Model selection via testing: an alternative to (penalized) maximum likelihood estimators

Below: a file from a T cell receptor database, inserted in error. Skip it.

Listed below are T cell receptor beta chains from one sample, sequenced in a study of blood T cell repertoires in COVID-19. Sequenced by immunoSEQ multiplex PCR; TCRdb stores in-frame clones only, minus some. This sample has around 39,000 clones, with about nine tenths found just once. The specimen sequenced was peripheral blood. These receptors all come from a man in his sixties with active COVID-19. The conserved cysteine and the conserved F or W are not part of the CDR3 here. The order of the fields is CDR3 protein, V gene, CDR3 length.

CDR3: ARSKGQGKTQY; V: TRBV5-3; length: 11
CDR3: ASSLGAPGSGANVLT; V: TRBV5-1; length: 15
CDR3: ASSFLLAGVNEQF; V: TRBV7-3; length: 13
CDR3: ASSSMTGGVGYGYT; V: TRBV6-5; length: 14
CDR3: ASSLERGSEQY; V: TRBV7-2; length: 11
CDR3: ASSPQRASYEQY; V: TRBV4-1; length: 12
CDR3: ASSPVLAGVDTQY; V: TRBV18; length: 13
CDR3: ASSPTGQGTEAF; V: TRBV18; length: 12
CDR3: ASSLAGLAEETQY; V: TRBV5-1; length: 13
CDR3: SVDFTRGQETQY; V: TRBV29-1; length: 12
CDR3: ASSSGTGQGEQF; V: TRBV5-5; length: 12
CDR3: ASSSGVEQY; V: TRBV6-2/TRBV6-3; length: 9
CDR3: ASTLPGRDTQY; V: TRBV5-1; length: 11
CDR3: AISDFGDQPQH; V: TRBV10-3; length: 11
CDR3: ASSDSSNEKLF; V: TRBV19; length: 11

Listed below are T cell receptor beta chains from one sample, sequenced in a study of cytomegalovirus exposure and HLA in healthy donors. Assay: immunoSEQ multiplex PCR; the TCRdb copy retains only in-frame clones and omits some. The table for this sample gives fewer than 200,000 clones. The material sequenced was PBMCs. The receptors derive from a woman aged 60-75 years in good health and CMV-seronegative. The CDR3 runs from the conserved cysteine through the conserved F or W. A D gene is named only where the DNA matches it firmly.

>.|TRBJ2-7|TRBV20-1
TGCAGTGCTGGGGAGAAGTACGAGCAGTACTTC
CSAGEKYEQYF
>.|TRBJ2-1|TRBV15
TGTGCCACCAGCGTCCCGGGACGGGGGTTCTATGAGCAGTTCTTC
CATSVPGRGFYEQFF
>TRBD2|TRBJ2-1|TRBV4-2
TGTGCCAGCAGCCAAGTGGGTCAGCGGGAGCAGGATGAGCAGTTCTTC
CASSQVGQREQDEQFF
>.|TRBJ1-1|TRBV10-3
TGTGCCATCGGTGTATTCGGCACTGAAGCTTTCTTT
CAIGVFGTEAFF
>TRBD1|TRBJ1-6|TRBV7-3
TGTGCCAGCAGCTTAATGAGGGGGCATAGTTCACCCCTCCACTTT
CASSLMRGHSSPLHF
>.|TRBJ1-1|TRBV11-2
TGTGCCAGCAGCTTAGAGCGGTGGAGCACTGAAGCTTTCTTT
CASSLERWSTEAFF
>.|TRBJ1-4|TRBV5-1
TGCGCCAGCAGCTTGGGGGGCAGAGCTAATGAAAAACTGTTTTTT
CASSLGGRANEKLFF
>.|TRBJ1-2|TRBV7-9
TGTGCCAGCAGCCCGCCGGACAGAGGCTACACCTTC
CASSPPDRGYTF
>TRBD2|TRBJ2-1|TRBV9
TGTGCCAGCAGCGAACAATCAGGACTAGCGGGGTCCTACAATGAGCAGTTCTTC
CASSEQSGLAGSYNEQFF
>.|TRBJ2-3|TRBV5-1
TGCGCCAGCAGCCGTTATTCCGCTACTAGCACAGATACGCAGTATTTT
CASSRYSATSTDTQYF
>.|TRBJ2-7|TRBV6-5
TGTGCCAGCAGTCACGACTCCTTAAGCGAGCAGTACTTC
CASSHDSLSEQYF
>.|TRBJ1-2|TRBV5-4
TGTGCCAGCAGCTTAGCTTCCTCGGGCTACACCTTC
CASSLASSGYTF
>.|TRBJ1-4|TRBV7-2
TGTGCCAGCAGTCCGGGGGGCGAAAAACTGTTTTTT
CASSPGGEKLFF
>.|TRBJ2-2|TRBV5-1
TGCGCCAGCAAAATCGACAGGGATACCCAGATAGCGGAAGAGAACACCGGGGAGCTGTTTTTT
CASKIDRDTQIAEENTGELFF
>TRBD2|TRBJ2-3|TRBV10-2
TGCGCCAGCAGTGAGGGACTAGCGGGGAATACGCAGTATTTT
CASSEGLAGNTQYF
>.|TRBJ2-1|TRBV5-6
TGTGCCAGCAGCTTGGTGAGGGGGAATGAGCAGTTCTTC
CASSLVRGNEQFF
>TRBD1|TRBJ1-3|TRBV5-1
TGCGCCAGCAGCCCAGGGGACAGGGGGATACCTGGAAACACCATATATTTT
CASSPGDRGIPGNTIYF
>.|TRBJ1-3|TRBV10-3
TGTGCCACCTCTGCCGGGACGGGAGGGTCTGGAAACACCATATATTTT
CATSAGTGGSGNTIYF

This paper is devoted to the definition and study of a family of model selection oriented estimators that we shall call T-estimators (``T" for tests). Their construction is based on former ideas about deriving estimators from some families of tests due to Le Cam ( and ) and Birg\'e (,  and ) and about complexity based model selection from Barron and Cover . It is well-known that maximum likelihood estimators and, more generally, minimum contrast estimators do suffer from various weaknesses, and their penalized versions as well. In particular they are not robust and they require restrictive assumptions on both the models and the underlying parameter set to work correctly. We propose an alternative construction, which derives an estimator from many simultaneous tests between some probability balls in a suitable metric space. In many cases, although not in all, it results in a penalized M-estimator restricted to a suitable countable set of parameters. On the one hand, this construction should be considered as a theoretical rather than a practical tool because of its high computational complexity. On the other hand, it solves many of the previously mentioned difficulties provided that the tests involved in our construction exist, which is the case for various statistical frameworks including density estimation from i.i.d.\ variables or estimating the mean of a Gaussian sequence with a known variance. For all such frameworks, the robustness properties of our estimators allow to deal with minimax estimation and model selection in a unified way, since bounding the minimax risk amounts to performing our method with a single, well-chosen, model. This results, for those frameworks, in simple bounds for the minimax risk solely based on some metric properties of the parameter space. Moreover the method applies to various statistical frameworks and can handle essentially all types of models, linear or not, parametric and non-parametric, simultaneously. It also provides a simple way of aggregating preliminary estimators. From these viewpoints, it is much more flexible than traditional methods and allows to derive some results that do not presently seem to be accessible to them.